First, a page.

What makes Gravity Rush worth playing, though, is the simple fun to be had from controlling gravity. By pressing the R button you become weightless and float in the air. From here, you can aim anywhere you want, press R again, and go flying to that surface. If you aim at a wall, your feet will gravitate to the wall and you'll be able to run along it. If you jump off the side of the building, you'll start falling parallel to the ground, because your gravity is still oriented sideways, until you land on the side of another building or press R to shift back into weightlessness. Or you can just fly through the city like Superman (Supergirl?) by changing velocity with the R button.
There are two very important things that make gravity shifting so much fun. First of all is that it's easy to control; the beginning of the game serves as an introduction to the story and world while also being a tutorial for the various game mechanics. The tutorial does a fine job of teaching you how things work and letting you get the hang of everything so that by the time you're done you're ready to fling yourself all over town with impeccable accuracy and control. Second is that the camera does a pretty good job of keeping up with your rapid movement. With the frequent shifts in orientation, it'd be all too easy for the gameplay to become a disorienting, bumbling mess, but the camera adjusts fluidly to the changes and was usually good about pointing the way I expected. Failing that, you can press down on the plus pad to revert the camera back to a standard "up is up" orientation.
Gravity sliding in the Inferno rift plane.
Words can't do the flying or gravity shifting sufficient justice. It just feels so natural in this game, and it offers a whole lot of freedom for creative exploration (going underneath the city, flying over rooftops, etc). Earlier in this review I mentioned being disappointed by how little there is to do when you're just roaming about the city between missions, but flying around the city is so much fun that you almost don't even notice in actual gameplay.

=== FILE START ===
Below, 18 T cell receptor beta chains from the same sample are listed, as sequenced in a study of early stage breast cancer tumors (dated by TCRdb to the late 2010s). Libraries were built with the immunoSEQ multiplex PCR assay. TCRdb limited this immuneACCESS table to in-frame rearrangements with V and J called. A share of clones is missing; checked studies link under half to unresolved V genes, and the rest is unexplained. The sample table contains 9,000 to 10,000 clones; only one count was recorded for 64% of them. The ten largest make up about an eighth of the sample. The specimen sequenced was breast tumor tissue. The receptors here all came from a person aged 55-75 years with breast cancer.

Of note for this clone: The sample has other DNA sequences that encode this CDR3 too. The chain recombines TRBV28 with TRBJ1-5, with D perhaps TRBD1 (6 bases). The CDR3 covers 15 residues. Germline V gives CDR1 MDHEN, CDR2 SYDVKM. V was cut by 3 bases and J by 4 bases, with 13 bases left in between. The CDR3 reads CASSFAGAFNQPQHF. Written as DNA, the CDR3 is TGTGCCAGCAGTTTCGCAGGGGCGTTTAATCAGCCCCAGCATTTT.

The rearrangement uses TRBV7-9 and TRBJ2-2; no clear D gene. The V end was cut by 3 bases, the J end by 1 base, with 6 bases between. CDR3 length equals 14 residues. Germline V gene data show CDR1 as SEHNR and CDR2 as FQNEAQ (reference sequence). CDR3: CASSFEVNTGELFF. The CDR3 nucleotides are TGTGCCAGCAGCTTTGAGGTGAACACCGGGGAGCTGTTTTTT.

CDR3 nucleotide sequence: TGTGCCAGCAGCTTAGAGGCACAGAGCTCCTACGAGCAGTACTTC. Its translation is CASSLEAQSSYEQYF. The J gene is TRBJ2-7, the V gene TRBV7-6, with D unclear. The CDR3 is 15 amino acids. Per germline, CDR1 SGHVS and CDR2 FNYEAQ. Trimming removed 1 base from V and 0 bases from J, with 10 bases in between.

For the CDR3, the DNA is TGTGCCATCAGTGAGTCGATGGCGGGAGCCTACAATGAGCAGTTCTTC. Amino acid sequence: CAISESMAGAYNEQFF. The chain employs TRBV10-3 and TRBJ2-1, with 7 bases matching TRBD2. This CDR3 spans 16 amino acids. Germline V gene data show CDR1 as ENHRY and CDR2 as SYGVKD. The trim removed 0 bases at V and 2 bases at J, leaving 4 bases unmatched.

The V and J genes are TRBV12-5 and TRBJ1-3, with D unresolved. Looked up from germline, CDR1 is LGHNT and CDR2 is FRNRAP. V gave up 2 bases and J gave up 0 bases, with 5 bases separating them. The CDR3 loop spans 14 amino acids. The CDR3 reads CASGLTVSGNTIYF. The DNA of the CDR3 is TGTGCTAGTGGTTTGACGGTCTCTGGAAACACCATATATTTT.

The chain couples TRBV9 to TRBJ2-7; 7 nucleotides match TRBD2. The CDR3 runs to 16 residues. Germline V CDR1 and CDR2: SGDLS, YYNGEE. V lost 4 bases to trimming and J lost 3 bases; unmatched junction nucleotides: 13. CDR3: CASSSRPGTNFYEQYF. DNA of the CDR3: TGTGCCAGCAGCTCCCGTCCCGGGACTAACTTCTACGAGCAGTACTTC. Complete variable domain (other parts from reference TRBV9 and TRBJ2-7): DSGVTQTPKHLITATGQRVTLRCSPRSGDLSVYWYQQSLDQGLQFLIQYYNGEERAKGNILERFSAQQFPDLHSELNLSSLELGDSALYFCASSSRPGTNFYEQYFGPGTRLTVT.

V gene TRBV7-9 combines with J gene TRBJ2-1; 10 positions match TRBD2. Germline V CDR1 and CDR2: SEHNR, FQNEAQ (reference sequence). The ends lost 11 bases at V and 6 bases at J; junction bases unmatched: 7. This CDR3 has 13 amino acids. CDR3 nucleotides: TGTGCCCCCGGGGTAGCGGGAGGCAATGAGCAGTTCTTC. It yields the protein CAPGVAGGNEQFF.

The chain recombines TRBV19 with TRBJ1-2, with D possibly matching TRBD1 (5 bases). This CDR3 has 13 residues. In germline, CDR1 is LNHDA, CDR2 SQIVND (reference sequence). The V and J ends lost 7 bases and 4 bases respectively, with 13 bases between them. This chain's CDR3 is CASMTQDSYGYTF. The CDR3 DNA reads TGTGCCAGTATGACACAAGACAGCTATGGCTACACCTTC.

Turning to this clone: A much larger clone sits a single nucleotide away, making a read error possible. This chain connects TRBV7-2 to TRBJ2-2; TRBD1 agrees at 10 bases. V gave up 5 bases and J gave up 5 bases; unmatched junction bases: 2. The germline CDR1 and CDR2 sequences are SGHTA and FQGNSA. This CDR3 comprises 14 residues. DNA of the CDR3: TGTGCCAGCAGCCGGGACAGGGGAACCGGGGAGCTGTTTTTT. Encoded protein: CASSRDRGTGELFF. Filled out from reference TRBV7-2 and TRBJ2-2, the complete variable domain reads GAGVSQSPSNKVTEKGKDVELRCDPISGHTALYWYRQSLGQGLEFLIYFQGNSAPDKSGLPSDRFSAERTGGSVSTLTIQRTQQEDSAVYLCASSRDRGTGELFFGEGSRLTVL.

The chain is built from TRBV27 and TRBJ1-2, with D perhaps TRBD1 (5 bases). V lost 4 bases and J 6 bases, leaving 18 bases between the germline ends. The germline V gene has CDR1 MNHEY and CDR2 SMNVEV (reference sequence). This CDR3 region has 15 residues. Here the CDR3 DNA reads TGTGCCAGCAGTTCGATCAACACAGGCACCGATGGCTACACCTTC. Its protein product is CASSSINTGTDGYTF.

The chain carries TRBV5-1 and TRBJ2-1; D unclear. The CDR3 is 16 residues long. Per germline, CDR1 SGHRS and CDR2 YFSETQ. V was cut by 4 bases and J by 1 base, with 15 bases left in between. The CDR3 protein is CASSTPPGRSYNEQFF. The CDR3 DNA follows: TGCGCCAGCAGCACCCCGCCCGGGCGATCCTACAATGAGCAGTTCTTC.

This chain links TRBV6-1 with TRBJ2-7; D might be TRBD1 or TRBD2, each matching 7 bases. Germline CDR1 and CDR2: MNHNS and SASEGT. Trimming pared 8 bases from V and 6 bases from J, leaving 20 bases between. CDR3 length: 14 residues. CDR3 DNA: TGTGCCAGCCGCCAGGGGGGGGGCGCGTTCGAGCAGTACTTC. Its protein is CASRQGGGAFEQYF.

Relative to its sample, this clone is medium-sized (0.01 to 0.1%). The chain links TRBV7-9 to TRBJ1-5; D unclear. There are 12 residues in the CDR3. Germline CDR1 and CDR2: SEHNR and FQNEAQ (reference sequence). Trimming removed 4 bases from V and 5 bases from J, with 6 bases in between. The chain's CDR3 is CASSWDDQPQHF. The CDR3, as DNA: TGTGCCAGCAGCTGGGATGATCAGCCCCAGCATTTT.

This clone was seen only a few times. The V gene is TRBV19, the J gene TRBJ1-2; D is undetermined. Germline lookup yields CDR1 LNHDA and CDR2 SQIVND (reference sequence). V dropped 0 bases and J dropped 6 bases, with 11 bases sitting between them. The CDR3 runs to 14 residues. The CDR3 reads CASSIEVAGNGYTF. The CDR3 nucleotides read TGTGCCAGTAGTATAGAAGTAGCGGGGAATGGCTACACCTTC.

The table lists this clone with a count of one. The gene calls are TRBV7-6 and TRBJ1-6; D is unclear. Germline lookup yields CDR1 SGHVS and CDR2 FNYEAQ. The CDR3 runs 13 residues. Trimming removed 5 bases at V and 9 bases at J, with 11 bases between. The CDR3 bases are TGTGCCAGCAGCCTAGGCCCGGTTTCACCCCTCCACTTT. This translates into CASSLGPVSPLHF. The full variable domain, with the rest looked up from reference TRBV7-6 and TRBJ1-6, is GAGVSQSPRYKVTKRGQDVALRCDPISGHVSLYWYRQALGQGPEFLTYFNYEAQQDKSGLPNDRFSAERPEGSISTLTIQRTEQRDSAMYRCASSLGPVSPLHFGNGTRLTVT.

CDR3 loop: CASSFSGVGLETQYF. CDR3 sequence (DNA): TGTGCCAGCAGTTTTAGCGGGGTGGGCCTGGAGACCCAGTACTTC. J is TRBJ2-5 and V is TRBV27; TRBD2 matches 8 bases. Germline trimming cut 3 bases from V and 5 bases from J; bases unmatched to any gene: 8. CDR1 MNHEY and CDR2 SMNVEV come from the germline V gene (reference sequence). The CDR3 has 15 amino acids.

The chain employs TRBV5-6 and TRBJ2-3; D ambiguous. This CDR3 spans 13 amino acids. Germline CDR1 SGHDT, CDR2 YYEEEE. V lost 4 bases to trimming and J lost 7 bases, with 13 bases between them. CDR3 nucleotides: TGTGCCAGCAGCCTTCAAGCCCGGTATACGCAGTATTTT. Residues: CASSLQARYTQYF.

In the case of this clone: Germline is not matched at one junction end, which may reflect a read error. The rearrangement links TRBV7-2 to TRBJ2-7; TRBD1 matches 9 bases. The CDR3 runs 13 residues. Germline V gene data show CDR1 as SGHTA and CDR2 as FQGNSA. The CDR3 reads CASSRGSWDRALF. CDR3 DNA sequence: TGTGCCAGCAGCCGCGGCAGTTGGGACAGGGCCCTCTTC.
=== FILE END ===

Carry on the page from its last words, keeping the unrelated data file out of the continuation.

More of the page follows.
The bulk of the game is controlled with the two joysticks, with the left dominating movement and the right dominating camera control; the four face buttons are used for basic actions like jump, attack, and so on. Where Gravity Rush throws in some unique twists is with the touchscreen; by pressing and holding both edges of the screen, you can make Kat slide forward along the ground at high speeds. By tilting the device, you can make her turn; removing one thumb from the touchscreen makes her drift mid-turn. You can also tilt the device to aim yourself during gravity shifts. As gimmicky as it would seem to add touch and motion controls to a third-person action-adventure game like this, they feel pretty good and add quite a bit to the game's appeal.
The story, meanwhile, is fairly engaging to follow and offers a lot of subtle depth, depending on far you want to dig. If you really pay attention, you might notice that a lot of seemingly trivial and incidental comments are actually connected to things you discover later, and it's the sort of game that can make you ask a lot of questions. The questions aren't always answered, unfortunately, leaving many elements of the game's backstory and lore open to interpretation, but as with any good game, it's the sort of subject matter that can make you think, while making it clear that there's more to the lore than just what you see on the surface. It's just disappointing that the game's final stretch comes off feeling so anti-climactic, and that the game ends so abruptly with zero resolution after the final boss fight.
Kat as she gains consciousness at the start of the game.
Kat is a likable protagonist -- ambitious and enthusiastic with the plausible character flaw of sometimes being a little naive -- but her characterization wavers at a few points in the story. For starters, she doesn't seem concerned at all about her amnesia and just contentedly goes along with everything, which made accepting her as a character a bit jarring at first. Then later, after being established as a strong, independent young woman coming to terms with her powers, she begins to mope inexplicably about not having a boyfriend and fawns over the prospect of meeting a handsome guy. That moment of emotional weakness came out of nowhere and seemed to conflict with her established personality.
With Gravity Rush being my first experience playing a Vita-exclusive game, I can't say how well it stacks up to other Vita games. Glancing over the library of available and upcoming games, it's clear that Gravity Rush is a must-have for any Vita owner; it's fun, it's engaging, and it offers a fairly unique experience in a completely original, upstart game series that you simply can't find elsewhere. But it's not without its problems, and its announced sequel could benefit from a few crucial refinements. If you don't own a Vita and are looking for the killer app to justify the investment, Gravity Rush is probably not it, but it's a satisfying experience nonetheless.